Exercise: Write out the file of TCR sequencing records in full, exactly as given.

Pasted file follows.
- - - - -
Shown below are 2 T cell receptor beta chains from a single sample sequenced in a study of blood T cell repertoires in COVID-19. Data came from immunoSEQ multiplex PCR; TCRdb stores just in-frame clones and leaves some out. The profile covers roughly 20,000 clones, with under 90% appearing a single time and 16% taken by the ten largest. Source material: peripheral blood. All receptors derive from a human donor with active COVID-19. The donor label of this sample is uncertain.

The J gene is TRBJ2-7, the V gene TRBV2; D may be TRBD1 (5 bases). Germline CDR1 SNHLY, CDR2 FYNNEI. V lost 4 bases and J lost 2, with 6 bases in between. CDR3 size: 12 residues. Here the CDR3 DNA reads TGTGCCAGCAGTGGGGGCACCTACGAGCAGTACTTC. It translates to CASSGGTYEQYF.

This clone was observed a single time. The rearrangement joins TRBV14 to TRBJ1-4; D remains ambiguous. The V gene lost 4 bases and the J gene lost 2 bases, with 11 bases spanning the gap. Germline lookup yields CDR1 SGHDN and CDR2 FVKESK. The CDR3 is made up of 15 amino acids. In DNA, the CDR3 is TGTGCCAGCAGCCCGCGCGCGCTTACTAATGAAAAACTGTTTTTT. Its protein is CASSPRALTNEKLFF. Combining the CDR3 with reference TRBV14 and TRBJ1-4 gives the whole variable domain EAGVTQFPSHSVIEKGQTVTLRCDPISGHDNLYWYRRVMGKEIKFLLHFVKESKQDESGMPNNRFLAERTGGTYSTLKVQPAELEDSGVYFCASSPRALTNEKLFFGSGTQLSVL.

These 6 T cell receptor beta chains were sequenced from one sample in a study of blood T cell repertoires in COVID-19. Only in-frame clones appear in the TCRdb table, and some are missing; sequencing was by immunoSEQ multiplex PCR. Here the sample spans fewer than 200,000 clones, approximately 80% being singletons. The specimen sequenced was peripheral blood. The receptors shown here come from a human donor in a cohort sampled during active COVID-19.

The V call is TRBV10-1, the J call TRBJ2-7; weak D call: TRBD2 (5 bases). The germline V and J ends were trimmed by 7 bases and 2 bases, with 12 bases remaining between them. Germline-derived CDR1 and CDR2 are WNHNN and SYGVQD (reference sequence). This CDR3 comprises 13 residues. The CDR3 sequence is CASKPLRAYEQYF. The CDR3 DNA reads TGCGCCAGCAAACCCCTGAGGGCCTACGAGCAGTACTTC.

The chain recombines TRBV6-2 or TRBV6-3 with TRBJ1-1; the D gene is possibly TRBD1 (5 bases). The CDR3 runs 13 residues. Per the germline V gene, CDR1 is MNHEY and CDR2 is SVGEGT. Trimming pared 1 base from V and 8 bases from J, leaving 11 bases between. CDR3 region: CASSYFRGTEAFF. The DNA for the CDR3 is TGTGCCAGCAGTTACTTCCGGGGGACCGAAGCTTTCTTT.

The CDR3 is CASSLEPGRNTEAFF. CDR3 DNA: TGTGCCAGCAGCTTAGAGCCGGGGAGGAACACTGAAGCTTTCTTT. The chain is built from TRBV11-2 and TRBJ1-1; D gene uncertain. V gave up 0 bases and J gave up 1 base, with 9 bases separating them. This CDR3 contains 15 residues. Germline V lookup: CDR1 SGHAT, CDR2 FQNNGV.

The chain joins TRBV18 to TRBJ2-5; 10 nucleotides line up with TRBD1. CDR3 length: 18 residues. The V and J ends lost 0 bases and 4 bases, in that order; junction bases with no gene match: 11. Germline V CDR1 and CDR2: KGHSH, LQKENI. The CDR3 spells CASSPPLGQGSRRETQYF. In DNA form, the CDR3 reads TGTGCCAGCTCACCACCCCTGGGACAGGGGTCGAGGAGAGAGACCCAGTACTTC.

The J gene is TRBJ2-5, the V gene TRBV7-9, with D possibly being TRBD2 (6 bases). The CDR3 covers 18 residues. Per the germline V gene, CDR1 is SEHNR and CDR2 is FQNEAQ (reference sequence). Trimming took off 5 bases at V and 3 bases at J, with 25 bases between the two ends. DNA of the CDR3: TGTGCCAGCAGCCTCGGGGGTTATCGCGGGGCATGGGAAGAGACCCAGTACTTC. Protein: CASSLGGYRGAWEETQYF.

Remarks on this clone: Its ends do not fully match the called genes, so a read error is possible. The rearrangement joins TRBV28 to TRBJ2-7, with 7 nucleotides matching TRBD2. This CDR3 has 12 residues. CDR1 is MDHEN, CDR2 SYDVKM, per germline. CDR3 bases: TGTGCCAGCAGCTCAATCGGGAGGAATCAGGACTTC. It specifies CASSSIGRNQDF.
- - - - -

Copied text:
Shown below are 2 T cell receptor beta chains from a single sample sequenced in a study of blood T cell repertoires in COVID-19. Data came from immunoSEQ multiplex PCR; TCRdb stores just in-frame clones and leaves some out. The profile covers roughly 20,000 clones, with under 90% appearing a single time and 16% taken by the ten largest. Source material: peripheral blood. All receptors derive from a human donor with active COVID-19. The donor label of this sample is uncertain.

The J gene is TRBJ2-7, the V gene TRBV2; D may be TRBD1 (5 bases). Germline CDR1 SNHLY, CDR2 FYNNEI. V lost 4 bases and J lost 2, with 6 bases in between. CDR3 size: 12 residues. Here the CDR3 DNA reads TGTGCCAGCAGTGGGGGCACCTACGAGCAGTACTTC. It translates to CASSGGTYEQYF.

This clone was observed a single time. The rearrangement joins TRBV14 to TRBJ1-4; D remains ambiguous. The V gene lost 4 bases and the J gene lost 2 bases, with 11 bases spanning the gap. Germline lookup yields CDR1 SGHDN and CDR2 FVKESK. The CDR3 is made up of 15 amino acids. In DNA, the CDR3 is TGTGCCAGCAGCCCGCGCGCGCTTACTAATGAAAAACTGTTTTTT. Its protein is CASSPRALTNEKLFF. Combining the CDR3 with reference TRBV14 and TRBJ1-4 gives the whole variable domain EAGVTQFPSHSVIEKGQTVTLRCDPISGHDNLYWYRRVMGKEIKFLLHFVKESKQDESGMPNNRFLAERTGGTYSTLKVQPAELEDSGVYFCASSPRALTNEKLFFGSGTQLSVL.

These 6 T cell receptor beta chains were sequenced from one sample in a study of blood T cell repertoires in COVID-19. Only in-frame clones appear in the TCRdb table, and some are missing; sequencing was by immunoSEQ multiplex PCR. Here the sample spans fewer than 200,000 clones, approximately 80% being singletons. The specimen sequenced was peripheral blood. The receptors shown here come from a human donor in a cohort sampled during active COVID-19.

The V call is TRBV10-1, the J call TRBJ2-7; weak D call: TRBD2 (5 bases). The germline V and J ends were trimmed by 7 bases and 2 bases, with 12 bases remaining between them. Germline-derived CDR1 and CDR2 are WNHNN and SYGVQD (reference sequence). This CDR3 comprises 13 residues. The CDR3 sequence is CASKPLRAYEQYF. The CDR3 DNA reads TGCGCCAGCAAACCCCTGAGGGCCTACGAGCAGTACTTC.

The chain recombines TRBV6-2 or TRBV6-3 with TRBJ1-1; the D gene is possibly TRBD1 (5 bases). The CDR3 runs 13 residues. Per the germline V gene, CDR1 is MNHEY and CDR2 is SVGEGT. Trimming pared 1 base from V and 8 bases from J, leaving 11 bases between. CDR3 region: CASSYFRGTEAFF. The DNA for the CDR3 is TGTGCCAGCAGTTACTTCCGGGGGACCGAAGCTTTCTTT.

The CDR3 is CASSLEPGRNTEAFF. CDR3 DNA: TGTGCCAGCAGCTTAGAGCCGGGGAGGAACACTGAAGCTTTCTTT. The chain is built from TRBV11-2 and TRBJ1-1; D gene uncertain. V gave up 0 bases and J gave up 1 base, with 9 bases separating them. This CDR3 contains 15 residues. Germline V lookup: CDR1 SGHAT, CDR2 FQNNGV.

The chain joins TRBV18 to TRBJ2-5; 10 nucleotides line up with TRBD1. CDR3 length: 18 residues. The V and J ends lost 0 bases and 4 bases, in that order; junction bases with no gene match: 11. Germline V CDR1 and CDR2: KGHSH, LQKENI. The CDR3 spells CASSPPLGQGSRRETQYF. In DNA form, the CDR3 reads TGTGCCAGCTCACCACCCCTGGGACAGGGGTCGAGGAGAGAGACCCAGTACTTC.

The J gene is TRBJ2-5, the V gene TRBV7-9, with D possibly being TRBD2 (6 bases). The CDR3 covers 18 residues. Per the germline V gene, CDR1 is SEHNR and CDR2 is FQNEAQ (reference sequence). Trimming took off 5 bases at V and 3 bases at J, with 25 bases between the two ends. DNA of the CDR3: TGTGCCAGCAGCCTCGGGGGTTATCGCGGGGCATGGGAAGAGACCCAGTACTTC. Protein: CASSLGGYRGAWEETQYF.

Remarks on this clone: Its ends do not fully match the called genes, so a read error is possible. The rearrangement joins TRBV28 to TRBJ2-7, with 7 nucleotides matching TRBD2. This CDR3 has 12 residues. CDR1 is MDHEN, CDR2 SYDVKM, per germline. CDR3 bases: TGTGCCAGCAGCTCAATCGGGAGGAATCAGGACTTC. It specifies CASSSIGRNQDF.